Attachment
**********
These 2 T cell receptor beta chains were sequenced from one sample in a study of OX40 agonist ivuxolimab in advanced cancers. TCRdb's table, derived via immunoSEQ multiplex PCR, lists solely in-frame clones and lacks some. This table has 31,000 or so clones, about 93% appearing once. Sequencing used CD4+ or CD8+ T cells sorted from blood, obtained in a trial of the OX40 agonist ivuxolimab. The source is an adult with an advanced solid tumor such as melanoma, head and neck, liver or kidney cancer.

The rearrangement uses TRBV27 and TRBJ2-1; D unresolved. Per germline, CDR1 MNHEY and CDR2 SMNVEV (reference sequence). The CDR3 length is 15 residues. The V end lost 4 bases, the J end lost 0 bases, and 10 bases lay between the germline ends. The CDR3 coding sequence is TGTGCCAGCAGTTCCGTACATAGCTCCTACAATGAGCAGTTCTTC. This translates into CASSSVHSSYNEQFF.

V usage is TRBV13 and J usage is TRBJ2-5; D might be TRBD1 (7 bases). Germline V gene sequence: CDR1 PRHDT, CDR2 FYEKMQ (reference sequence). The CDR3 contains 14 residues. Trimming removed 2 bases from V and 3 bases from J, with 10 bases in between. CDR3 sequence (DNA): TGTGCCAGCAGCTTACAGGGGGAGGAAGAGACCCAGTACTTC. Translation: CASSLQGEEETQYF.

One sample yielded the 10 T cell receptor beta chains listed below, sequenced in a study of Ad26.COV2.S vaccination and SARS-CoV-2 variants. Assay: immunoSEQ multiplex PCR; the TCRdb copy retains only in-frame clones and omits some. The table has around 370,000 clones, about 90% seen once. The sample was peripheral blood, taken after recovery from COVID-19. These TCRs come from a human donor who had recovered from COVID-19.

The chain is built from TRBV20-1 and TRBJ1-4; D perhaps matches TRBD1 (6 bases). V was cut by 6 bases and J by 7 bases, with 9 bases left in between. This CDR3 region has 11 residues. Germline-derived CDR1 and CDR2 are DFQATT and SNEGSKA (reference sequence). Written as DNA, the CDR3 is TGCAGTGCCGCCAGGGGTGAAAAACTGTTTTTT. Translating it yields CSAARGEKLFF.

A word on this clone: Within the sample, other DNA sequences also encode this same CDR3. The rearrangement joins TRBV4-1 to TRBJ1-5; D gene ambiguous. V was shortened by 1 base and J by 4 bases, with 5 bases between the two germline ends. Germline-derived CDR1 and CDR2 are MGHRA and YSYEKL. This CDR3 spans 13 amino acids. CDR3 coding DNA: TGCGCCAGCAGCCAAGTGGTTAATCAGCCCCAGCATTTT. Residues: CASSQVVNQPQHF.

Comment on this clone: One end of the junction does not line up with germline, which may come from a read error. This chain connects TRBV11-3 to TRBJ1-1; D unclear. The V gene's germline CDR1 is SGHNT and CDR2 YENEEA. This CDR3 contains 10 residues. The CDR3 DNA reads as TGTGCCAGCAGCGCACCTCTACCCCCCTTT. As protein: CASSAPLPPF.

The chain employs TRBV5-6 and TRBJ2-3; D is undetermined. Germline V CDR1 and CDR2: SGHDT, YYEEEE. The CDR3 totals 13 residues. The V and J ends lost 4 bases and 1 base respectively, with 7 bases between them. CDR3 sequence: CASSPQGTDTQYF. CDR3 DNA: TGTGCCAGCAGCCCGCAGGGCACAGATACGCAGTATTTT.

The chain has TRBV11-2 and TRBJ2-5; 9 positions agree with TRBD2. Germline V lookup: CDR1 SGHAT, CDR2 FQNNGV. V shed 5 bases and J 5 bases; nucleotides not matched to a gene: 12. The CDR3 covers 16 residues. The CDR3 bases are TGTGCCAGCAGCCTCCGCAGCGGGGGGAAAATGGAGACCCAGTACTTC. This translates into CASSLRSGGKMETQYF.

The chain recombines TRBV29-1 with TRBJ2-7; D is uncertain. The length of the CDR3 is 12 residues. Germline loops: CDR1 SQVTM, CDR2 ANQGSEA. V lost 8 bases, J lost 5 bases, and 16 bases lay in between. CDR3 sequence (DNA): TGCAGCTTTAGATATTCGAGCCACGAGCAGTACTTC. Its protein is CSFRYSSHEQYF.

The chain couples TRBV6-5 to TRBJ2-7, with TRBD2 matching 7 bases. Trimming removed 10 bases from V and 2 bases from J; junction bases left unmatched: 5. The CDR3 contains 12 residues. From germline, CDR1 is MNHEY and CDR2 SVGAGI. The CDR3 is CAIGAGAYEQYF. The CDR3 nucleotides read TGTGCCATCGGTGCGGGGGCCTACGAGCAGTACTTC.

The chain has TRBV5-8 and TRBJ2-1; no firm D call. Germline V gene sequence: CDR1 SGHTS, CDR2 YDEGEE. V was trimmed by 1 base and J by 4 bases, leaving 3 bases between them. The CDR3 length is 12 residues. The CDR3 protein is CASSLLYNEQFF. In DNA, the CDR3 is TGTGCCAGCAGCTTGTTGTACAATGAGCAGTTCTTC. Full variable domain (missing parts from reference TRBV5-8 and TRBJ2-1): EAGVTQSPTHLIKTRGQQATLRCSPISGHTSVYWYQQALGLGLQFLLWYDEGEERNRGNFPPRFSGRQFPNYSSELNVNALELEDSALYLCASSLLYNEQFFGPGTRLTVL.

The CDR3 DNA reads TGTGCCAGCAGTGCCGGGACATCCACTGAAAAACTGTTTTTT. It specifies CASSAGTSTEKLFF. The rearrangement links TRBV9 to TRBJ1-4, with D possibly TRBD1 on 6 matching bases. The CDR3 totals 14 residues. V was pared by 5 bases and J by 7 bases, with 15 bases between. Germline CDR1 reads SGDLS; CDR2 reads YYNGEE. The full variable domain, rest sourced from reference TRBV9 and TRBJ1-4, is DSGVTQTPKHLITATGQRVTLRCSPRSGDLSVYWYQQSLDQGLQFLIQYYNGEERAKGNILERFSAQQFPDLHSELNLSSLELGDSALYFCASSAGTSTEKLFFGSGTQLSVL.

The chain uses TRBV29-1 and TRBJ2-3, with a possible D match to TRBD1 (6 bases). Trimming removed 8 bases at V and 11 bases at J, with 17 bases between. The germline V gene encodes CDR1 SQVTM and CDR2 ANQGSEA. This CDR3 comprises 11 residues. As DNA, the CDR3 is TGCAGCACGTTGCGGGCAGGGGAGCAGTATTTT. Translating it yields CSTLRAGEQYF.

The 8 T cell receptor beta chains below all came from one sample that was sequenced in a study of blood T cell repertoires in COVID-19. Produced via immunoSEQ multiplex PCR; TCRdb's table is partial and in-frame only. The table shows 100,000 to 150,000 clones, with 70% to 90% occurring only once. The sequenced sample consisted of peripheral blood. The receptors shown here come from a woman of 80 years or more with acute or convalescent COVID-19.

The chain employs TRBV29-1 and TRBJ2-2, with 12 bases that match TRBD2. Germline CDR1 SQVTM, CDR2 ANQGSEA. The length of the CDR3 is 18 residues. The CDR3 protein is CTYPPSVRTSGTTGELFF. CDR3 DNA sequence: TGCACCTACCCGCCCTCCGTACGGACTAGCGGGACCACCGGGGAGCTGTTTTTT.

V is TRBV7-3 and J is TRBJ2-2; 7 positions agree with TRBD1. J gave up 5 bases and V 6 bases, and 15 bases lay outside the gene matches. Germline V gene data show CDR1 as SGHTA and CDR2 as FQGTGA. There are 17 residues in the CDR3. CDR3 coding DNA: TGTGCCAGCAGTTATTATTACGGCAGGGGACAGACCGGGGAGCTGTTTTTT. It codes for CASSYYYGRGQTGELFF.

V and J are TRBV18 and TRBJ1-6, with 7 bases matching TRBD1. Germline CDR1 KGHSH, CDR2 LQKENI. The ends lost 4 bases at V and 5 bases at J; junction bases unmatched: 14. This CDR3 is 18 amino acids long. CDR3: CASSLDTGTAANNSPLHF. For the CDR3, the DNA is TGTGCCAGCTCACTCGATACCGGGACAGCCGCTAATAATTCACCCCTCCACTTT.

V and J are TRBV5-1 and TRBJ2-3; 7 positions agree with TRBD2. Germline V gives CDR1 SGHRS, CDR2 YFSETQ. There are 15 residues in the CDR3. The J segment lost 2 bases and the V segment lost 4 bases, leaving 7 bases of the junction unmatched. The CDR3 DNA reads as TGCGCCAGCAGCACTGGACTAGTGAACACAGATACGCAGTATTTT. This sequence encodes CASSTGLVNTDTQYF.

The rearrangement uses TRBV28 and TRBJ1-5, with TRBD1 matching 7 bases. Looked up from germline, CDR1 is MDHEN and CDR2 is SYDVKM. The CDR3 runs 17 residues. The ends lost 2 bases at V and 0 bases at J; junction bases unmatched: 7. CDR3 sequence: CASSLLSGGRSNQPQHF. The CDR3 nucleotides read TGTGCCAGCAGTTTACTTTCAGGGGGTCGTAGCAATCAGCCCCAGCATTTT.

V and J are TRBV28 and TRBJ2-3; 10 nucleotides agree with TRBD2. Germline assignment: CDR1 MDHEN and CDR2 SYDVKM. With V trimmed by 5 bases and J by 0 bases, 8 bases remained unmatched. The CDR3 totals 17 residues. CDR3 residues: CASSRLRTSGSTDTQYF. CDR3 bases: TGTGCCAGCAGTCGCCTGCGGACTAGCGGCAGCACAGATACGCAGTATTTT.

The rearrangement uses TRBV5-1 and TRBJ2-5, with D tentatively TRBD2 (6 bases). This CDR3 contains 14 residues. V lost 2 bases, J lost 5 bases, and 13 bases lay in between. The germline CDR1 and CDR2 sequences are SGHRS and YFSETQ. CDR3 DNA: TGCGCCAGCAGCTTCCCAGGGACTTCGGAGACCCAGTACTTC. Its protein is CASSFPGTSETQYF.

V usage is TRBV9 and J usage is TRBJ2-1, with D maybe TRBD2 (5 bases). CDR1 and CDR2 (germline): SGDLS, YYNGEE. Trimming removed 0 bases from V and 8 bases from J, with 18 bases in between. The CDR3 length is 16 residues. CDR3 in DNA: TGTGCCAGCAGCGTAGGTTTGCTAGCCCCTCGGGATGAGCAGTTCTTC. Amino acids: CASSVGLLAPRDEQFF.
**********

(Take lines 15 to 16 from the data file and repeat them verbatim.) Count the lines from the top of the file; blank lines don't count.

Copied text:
The 8 T cell receptor beta chains below all came from one sample that was sequenced in a study of blood T cell repertoires in COVID-19. Produced via immunoSEQ multiplex PCR; TCRdb's table is partial and in-frame only. The table shows 100,000 to 150,000 clones, with 70% to 90% occurring only once. The sequenced sample consisted of peripheral blood. The receptors shown here come from a woman of 80 years or more with acute or convalescent COVID-19.

The chain employs TRBV29-1 and TRBJ2-2, with 12 bases that match TRBD2. Germline CDR1 SQVTM, CDR2 ANQGSEA. The length of the CDR3 is 18 residues. The CDR3 protein is CTYPPSVRTSGTTGELFF. CDR3 DNA sequence: TGCACCTACCCGCCCTCCGTACGGACTAGCGGGACCACCGGGGAGCTGTTTTTT.